Imagine this. Everything is coming along fine in your life until you visit the washroom one day and suddenly discover that there is blood in urine. You feel no pain, no weakness, no fever. More likely than not, you ignore this – try to pass it off as a mild ‘infection’ and get on with your life. Until, after a few weeks, it happens again; And again. You visit your neighborhood physician who orders a few tests and an ultrasound exam. When the results come in you are shocked to discover that you have a mass in the urinary bladder, which is highly likely to be cancer.
Unfortunately, this is a common sequence of events for almost half a million people worldwide who are diagnosed to have urinary bladder cancer every year. The biggest impediment to effective and complete cure for bladder cancer is delay in diagnosis. The initial symptoms are all too often ignored by patients and doctors alike, while a curable cancer inexorably grows and spreads unnoticed to become life threatening. Bleeding in urine is a dangerous symptom and must not be ignored!
Smoking is the most common cause of urinary bladder cancer with about 50% of these tumors attributable to this single cause. Other causes – mostly unknown – account for the other half, and include exposure to certain chemicals and chronic infections of the bladder. Smoking is also a very important cause of recurrence of this disease in those who have already received treatment for urinary bladder cancer. Kicking the habit is essential to decrease the chances of bladder cancer coming back after initial treatment.
Urinary bladder cancer treatment in India is now quite standardized. Once a growth in the urinary bladder seen on ultrasound, the next step is to do a ‘cystoscopy’ which involves putting a thin telescope through the urinary passage into the urinary bladder under anesthesia. The tumor is visualized with a camera and is cut out and removed with specialized instruments. This procedure is called transurethral resection of bladder tumor (TURBT). This procedure not only removes the tumor but also provides vital information about the type (grade) and degree of spread (stage) of the cancer.
Depending upon the microscopic features of the tumor, bladder cancer can be either low grade (less aggressive) or high grade (more aggressive). This has important implications on further treatment. In terms of staging, it is vital to assess whether the bladder cancer is ‘superficial’, involving only the superficial (innermost) layers of the bladder or ‘muscle invasive’, which implies an infiltration of the cancer into the deep muscle layer of the urinary bladder.
For ‘superficial’ bladder cancer, the standard treatment involves regular follow up with repeated ‘cystoscopy’ examinations and the use of medications instilled directly into the bladder through the urinary passage at regular intervals. For ‘muscle invasive’ bladder tumors, the most effective treatment is to perform major surgery to remove the urinary bladder completely (radical cystectomy) and create a new bladder or tube using segments of intestine (urinary diversion, orthotopic neobladder or ileal conduit). While this has traditionally been performed via open surgery, urinary bladder cancer treatment in India is now getting revolutionized with the advent of robotic surgery.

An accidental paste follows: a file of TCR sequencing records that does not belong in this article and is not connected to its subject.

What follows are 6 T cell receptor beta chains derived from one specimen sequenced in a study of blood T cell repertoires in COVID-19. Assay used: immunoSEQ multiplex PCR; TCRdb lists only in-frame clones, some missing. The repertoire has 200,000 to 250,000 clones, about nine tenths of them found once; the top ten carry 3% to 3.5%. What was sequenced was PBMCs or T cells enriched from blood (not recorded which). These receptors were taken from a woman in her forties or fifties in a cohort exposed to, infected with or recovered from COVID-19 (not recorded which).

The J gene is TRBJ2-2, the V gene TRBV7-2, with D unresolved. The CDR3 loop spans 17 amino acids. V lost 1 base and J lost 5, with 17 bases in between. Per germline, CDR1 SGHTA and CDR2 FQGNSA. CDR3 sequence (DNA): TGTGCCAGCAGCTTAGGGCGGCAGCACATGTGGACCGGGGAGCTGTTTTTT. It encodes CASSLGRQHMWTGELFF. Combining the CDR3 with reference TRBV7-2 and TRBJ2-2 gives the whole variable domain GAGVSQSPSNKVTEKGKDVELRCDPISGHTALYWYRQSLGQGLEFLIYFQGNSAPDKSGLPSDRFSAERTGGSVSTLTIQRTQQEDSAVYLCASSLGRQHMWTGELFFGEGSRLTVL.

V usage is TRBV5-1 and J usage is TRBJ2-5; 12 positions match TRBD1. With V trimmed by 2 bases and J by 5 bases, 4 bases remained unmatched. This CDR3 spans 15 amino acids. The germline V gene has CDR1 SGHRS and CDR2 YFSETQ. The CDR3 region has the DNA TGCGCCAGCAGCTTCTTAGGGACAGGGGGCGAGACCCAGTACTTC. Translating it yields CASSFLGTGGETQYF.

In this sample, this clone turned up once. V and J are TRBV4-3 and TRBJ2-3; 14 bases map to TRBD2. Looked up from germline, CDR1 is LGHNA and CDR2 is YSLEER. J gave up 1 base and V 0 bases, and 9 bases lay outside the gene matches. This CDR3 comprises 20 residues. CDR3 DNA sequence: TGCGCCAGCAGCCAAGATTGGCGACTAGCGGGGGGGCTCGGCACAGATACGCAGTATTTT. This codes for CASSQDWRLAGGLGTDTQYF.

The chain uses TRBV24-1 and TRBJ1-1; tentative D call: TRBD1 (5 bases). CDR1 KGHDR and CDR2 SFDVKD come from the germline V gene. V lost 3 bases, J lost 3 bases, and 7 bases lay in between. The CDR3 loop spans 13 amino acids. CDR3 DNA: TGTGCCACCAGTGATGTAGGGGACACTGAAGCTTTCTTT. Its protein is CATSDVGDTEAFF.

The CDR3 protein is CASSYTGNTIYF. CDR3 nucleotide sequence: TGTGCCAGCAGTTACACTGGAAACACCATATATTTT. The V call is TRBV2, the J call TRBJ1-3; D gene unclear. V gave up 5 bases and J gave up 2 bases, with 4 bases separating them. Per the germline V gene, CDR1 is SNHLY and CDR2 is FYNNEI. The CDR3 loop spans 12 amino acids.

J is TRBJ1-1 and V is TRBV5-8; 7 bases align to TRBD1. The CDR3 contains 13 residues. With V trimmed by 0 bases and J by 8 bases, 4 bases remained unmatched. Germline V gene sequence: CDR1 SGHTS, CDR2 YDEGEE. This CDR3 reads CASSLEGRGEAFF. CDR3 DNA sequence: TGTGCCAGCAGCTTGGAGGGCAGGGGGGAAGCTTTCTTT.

Robotic surgery for bladder cancer offers a faster recovery, lesser blood loss, lesser pain and a possibility of a lower complication rate. Cancer control and cure rates are similar to open surgery.
In summary, smoking is the most common cause of urinary bladder cancer and blood in urine, its most common symptom. After initial removal via TURBT, subsequent treatment depends on the grade and stage of the disease. If required in a particular situation, robotic surgery for bladder cancer can improve outcomes and may be the next big revolution in urinary bladder cancer treatment in India.
This blog has been written by Dr. Gagan Gautam, Head of Urologic Oncology & Robotic surgery at Max Institute of Cancer Care, New Delhi, India. Dr. Gautam is a specialist doctor for prostate, kidney and urinary bladder cancer treatment in India and is the country’s leading expert in robotic surgery for these diseases. Max Institute of Cancer Care, a part of Max hospitals, Saket, New Delhi is a tertiary referral center regarded by many as the best hospital for bladder cancer treatment in India. It is equipped with state of the art facilities for radiation, chemotherapy and surgery for bladder cancer – including the Da Vinci Xi HD robotic surgical system. It is situated 20 minutes away from New Delhi’s international airport.
To seek an appointment or to get in touch with him, please click here